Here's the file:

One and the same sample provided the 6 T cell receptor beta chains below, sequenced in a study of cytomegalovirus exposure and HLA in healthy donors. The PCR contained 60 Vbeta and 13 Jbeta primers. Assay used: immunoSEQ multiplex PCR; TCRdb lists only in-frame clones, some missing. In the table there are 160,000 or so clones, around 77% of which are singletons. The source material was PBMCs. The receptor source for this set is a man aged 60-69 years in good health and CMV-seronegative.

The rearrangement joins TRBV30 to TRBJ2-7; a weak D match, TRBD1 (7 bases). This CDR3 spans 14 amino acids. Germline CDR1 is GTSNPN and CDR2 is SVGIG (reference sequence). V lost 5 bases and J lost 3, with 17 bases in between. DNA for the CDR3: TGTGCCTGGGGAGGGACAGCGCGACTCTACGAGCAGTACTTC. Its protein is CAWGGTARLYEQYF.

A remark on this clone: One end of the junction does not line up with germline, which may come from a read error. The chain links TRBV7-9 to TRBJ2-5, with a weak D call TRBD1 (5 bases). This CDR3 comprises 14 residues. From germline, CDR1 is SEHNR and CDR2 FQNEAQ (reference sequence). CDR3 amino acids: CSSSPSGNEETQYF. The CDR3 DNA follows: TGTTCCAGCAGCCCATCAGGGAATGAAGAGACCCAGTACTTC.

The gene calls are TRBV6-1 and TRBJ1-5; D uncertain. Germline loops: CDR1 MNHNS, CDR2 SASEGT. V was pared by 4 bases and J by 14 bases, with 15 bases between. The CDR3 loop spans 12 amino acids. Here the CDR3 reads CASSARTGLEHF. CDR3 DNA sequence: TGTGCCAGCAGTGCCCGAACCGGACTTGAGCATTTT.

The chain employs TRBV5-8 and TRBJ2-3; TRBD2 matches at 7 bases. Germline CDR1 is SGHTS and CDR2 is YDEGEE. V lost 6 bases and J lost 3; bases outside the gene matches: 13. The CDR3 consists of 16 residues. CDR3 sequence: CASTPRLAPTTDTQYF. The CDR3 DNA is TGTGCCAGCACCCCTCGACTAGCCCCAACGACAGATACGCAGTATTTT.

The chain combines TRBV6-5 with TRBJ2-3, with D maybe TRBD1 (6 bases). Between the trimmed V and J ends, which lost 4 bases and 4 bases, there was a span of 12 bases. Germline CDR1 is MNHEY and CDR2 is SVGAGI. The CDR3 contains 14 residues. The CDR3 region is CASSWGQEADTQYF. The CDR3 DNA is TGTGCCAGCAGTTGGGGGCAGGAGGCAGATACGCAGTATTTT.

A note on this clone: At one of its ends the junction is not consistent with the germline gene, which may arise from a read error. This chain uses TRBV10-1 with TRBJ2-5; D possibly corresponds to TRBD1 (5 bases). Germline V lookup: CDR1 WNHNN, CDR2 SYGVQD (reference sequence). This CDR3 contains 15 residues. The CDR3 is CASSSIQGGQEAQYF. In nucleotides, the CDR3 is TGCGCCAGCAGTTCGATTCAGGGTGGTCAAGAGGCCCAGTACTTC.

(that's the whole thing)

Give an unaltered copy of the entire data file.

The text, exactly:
One and the same sample provided the 6 T cell receptor beta chains below, sequenced in a study of cytomegalovirus exposure and HLA in healthy donors. The PCR contained 60 Vbeta and 13 Jbeta primers. Assay used: immunoSEQ multiplex PCR; TCRdb lists only in-frame clones, some missing. In the table there are 160,000 or so clones, around 77% of which are singletons. The source material was PBMCs. The receptor source for this set is a man aged 60-69 years in good health and CMV-seronegative.

The rearrangement joins TRBV30 to TRBJ2-7; a weak D match, TRBD1 (7 bases). This CDR3 spans 14 amino acids. Germline CDR1 is GTSNPN and CDR2 is SVGIG (reference sequence). V lost 5 bases and J lost 3, with 17 bases in between. DNA for the CDR3: TGTGCCTGGGGAGGGACAGCGCGACTCTACGAGCAGTACTTC. Its protein is CAWGGTARLYEQYF.

A remark on this clone: One end of the junction does not line up with germline, which may come from a read error. The chain links TRBV7-9 to TRBJ2-5, with a weak D call TRBD1 (5 bases). This CDR3 comprises 14 residues. From germline, CDR1 is SEHNR and CDR2 FQNEAQ (reference sequence). CDR3 amino acids: CSSSPSGNEETQYF. The CDR3 DNA follows: TGTTCCAGCAGCCCATCAGGGAATGAAGAGACCCAGTACTTC.

The gene calls are TRBV6-1 and TRBJ1-5; D uncertain. Germline loops: CDR1 MNHNS, CDR2 SASEGT. V was pared by 4 bases and J by 14 bases, with 15 bases between. The CDR3 loop spans 12 amino acids. Here the CDR3 reads CASSARTGLEHF. CDR3 DNA sequence: TGTGCCAGCAGTGCCCGAACCGGACTTGAGCATTTT.

The chain employs TRBV5-8 and TRBJ2-3; TRBD2 matches at 7 bases. Germline CDR1 is SGHTS and CDR2 is YDEGEE. V lost 6 bases and J lost 3; bases outside the gene matches: 13. The CDR3 consists of 16 residues. CDR3 sequence: CASTPRLAPTTDTQYF. The CDR3 DNA is TGTGCCAGCACCCCTCGACTAGCCCCAACGACAGATACGCAGTATTTT.

The chain combines TRBV6-5 with TRBJ2-3, with D maybe TRBD1 (6 bases). Between the trimmed V and J ends, which lost 4 bases and 4 bases, there was a span of 12 bases. Germline CDR1 is MNHEY and CDR2 is SVGAGI. The CDR3 contains 14 residues. The CDR3 region is CASSWGQEADTQYF. The CDR3 DNA is TGTGCCAGCAGTTGGGGGCAGGAGGCAGATACGCAGTATTTT.

A note on this clone: At one of its ends the junction is not consistent with the germline gene, which may arise from a read error. This chain uses TRBV10-1 with TRBJ2-5; D possibly corresponds to TRBD1 (5 bases). Germline V lookup: CDR1 WNHNN, CDR2 SYGVQD (reference sequence). This CDR3 contains 15 residues. The CDR3 is CASSSIQGGQEAQYF. In nucleotides, the CDR3 is TGCGCCAGCAGTTCGATTCAGGGTGGTCAAGAGGCCCAGTACTTC.